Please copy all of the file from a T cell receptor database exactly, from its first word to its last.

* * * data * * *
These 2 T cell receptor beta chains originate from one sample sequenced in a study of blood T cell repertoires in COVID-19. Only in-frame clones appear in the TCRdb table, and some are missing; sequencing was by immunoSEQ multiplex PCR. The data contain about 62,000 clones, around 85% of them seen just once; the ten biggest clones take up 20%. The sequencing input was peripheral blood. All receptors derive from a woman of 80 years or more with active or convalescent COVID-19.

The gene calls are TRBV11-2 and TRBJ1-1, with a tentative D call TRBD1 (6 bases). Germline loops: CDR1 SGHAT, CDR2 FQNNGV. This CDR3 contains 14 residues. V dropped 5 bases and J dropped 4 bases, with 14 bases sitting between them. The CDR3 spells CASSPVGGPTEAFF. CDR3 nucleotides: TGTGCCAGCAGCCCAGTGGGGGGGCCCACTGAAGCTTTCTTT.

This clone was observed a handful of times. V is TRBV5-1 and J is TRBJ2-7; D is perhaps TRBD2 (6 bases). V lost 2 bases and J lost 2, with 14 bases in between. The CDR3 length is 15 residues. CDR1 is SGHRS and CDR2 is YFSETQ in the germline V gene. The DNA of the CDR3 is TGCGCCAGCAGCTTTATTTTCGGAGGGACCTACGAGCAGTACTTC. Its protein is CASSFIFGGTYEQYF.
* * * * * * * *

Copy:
These 2 T cell receptor beta chains originate from one sample sequenced in a study of blood T cell repertoires in COVID-19. Only in-frame clones appear in the TCRdb table, and some are missing; sequencing was by immunoSEQ multiplex PCR. The data contain about 62,000 clones, around 85% of them seen just once; the ten biggest clones take up 20%. The sequencing input was peripheral blood. All receptors derive from a woman of 80 years or more with active or convalescent COVID-19.

The gene calls are TRBV11-2 and TRBJ1-1, with a tentative D call TRBD1 (6 bases). Germline loops: CDR1 SGHAT, CDR2 FQNNGV. This CDR3 contains 14 residues. V dropped 5 bases and J dropped 4 bases, with 14 bases sitting between them. The CDR3 spells CASSPVGGPTEAFF. CDR3 nucleotides: TGTGCCAGCAGCCCAGTGGGGGGGCCCACTGAAGCTTTCTTT.

This clone was observed a handful of times. V is TRBV5-1 and J is TRBJ2-7; D is perhaps TRBD2 (6 bases). V lost 2 bases and J lost 2, with 14 bases in between. The CDR3 length is 15 residues. CDR1 is SGHRS and CDR2 is YFSETQ in the germline V gene. The DNA of the CDR3 is TGCGCCAGCAGCTTTATTTTCGGAGGGACCTACGAGCAGTACTTC. Its protein is CASSFIFGGTYEQYF.